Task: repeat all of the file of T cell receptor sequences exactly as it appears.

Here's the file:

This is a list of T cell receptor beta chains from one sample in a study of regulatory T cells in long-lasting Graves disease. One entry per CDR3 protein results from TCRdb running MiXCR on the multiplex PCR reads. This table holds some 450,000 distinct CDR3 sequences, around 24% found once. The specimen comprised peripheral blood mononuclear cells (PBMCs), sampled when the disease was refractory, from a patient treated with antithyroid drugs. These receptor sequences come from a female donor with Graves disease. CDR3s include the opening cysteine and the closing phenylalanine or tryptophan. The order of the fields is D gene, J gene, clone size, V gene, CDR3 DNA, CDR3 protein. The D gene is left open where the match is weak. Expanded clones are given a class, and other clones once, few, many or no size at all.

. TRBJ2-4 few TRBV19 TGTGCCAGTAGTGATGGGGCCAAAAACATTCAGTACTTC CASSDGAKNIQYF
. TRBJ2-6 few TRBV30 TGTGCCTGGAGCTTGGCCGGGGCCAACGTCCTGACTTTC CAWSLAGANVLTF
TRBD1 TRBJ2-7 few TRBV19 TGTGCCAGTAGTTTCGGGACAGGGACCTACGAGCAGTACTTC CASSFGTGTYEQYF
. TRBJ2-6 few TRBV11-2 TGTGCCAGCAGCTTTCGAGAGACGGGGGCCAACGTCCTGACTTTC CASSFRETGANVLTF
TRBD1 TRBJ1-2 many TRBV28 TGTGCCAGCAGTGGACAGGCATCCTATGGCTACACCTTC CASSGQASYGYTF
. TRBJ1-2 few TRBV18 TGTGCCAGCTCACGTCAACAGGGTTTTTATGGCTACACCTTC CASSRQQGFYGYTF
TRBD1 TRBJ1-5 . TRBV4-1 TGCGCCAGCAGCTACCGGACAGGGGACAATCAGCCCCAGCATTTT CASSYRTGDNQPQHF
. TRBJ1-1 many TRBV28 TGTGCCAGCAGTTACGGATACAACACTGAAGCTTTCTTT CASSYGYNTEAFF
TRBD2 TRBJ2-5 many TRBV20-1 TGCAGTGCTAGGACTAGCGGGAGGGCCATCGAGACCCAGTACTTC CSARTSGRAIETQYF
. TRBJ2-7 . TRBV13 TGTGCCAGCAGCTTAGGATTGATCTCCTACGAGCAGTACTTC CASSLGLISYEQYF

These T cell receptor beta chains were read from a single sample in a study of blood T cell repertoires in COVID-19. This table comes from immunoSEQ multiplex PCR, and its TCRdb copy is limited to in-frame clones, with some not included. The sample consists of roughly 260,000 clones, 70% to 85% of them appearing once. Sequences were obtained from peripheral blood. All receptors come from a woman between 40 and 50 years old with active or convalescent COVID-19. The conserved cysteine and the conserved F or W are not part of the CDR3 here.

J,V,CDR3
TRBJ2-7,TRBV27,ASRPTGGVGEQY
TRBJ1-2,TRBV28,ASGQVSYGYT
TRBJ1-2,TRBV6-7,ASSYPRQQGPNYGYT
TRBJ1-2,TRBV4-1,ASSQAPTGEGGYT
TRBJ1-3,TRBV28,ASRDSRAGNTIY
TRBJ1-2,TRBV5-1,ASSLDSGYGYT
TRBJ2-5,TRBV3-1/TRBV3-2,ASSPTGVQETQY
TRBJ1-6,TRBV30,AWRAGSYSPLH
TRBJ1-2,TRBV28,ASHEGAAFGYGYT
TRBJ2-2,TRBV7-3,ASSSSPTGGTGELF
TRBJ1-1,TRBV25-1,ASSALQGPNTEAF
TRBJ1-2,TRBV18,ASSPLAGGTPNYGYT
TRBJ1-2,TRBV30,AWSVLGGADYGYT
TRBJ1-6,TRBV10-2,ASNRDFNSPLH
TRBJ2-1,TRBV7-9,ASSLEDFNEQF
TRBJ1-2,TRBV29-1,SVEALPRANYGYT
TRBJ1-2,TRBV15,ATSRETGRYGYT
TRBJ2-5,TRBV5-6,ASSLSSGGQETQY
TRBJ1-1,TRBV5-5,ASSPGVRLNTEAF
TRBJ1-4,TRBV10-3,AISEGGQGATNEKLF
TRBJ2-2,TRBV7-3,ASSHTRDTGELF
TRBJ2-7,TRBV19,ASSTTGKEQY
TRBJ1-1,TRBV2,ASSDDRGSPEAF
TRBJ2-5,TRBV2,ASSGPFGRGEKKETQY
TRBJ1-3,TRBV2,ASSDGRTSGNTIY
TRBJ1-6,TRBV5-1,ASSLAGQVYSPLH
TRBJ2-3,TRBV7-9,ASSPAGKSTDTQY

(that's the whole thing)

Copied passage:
This is a list of T cell receptor beta chains from one sample in a study of regulatory T cells in long-lasting Graves disease. One entry per CDR3 protein results from TCRdb running MiXCR on the multiplex PCR reads. This table holds some 450,000 distinct CDR3 sequences, around 24% found once. The specimen comprised peripheral blood mononuclear cells (PBMCs), sampled when the disease was refractory, from a patient treated with antithyroid drugs. These receptor sequences come from a female donor with Graves disease. CDR3s include the opening cysteine and the closing phenylalanine or tryptophan. The order of the fields is D gene, J gene, clone size, V gene, CDR3 DNA, CDR3 protein. The D gene is left open where the match is weak. Expanded clones are given a class, and other clones once, few, many or no size at all.

. TRBJ2-4 few TRBV19 TGTGCCAGTAGTGATGGGGCCAAAAACATTCAGTACTTC CASSDGAKNIQYF
. TRBJ2-6 few TRBV30 TGTGCCTGGAGCTTGGCCGGGGCCAACGTCCTGACTTTC CAWSLAGANVLTF
TRBD1 TRBJ2-7 few TRBV19 TGTGCCAGTAGTTTCGGGACAGGGACCTACGAGCAGTACTTC CASSFGTGTYEQYF
. TRBJ2-6 few TRBV11-2 TGTGCCAGCAGCTTTCGAGAGACGGGGGCCAACGTCCTGACTTTC CASSFRETGANVLTF
TRBD1 TRBJ1-2 many TRBV28 TGTGCCAGCAGTGGACAGGCATCCTATGGCTACACCTTC CASSGQASYGYTF
. TRBJ1-2 few TRBV18 TGTGCCAGCTCACGTCAACAGGGTTTTTATGGCTACACCTTC CASSRQQGFYGYTF
TRBD1 TRBJ1-5 . TRBV4-1 TGCGCCAGCAGCTACCGGACAGGGGACAATCAGCCCCAGCATTTT CASSYRTGDNQPQHF
. TRBJ1-1 many TRBV28 TGTGCCAGCAGTTACGGATACAACACTGAAGCTTTCTTT CASSYGYNTEAFF
TRBD2 TRBJ2-5 many TRBV20-1 TGCAGTGCTAGGACTAGCGGGAGGGCCATCGAGACCCAGTACTTC CSARTSGRAIETQYF
. TRBJ2-7 . TRBV13 TGTGCCAGCAGCTTAGGATTGATCTCCTACGAGCAGTACTTC CASSLGLISYEQYF

These T cell receptor beta chains were read from a single sample in a study of blood T cell repertoires in COVID-19. This table comes from immunoSEQ multiplex PCR, and its TCRdb copy is limited to in-frame clones, with some not included. The sample consists of roughly 260,000 clones, 70% to 85% of them appearing once. Sequences were obtained from peripheral blood. All receptors come from a woman between 40 and 50 years old with active or convalescent COVID-19. The conserved cysteine and the conserved F or W are not part of the CDR3 here.

J,V,CDR3
TRBJ2-7,TRBV27,ASRPTGGVGEQY
TRBJ1-2,TRBV28,ASGQVSYGYT
TRBJ1-2,TRBV6-7,ASSYPRQQGPNYGYT
TRBJ1-2,TRBV4-1,ASSQAPTGEGGYT
TRBJ1-3,TRBV28,ASRDSRAGNTIY
TRBJ1-2,TRBV5-1,ASSLDSGYGYT
TRBJ2-5,TRBV3-1/TRBV3-2,ASSPTGVQETQY
TRBJ1-6,TRBV30,AWRAGSYSPLH
TRBJ1-2,TRBV28,ASHEGAAFGYGYT
TRBJ2-2,TRBV7-3,ASSSSPTGGTGELF
TRBJ1-1,TRBV25-1,ASSALQGPNTEAF
TRBJ1-2,TRBV18,ASSPLAGGTPNYGYT
TRBJ1-2,TRBV30,AWSVLGGADYGYT
TRBJ1-6,TRBV10-2,ASNRDFNSPLH
TRBJ2-1,TRBV7-9,ASSLEDFNEQF
TRBJ1-2,TRBV29-1,SVEALPRANYGYT
TRBJ1-2,TRBV15,ATSRETGRYGYT
TRBJ2-5,TRBV5-6,ASSLSSGGQETQY
TRBJ1-1,TRBV5-5,ASSPGVRLNTEAF
TRBJ1-4,TRBV10-3,AISEGGQGATNEKLF
TRBJ2-2,TRBV7-3,ASSHTRDTGELF
TRBJ2-7,TRBV19,ASSTTGKEQY
TRBJ1-1,TRBV2,ASSDDRGSPEAF
TRBJ2-5,TRBV2,ASSGPFGRGEKKETQY
TRBJ1-3,TRBV2,ASSDGRTSGNTIY
TRBJ1-6,TRBV5-1,ASSLAGQVYSPLH
TRBJ2-3,TRBV7-9,ASSPAGKSTDTQY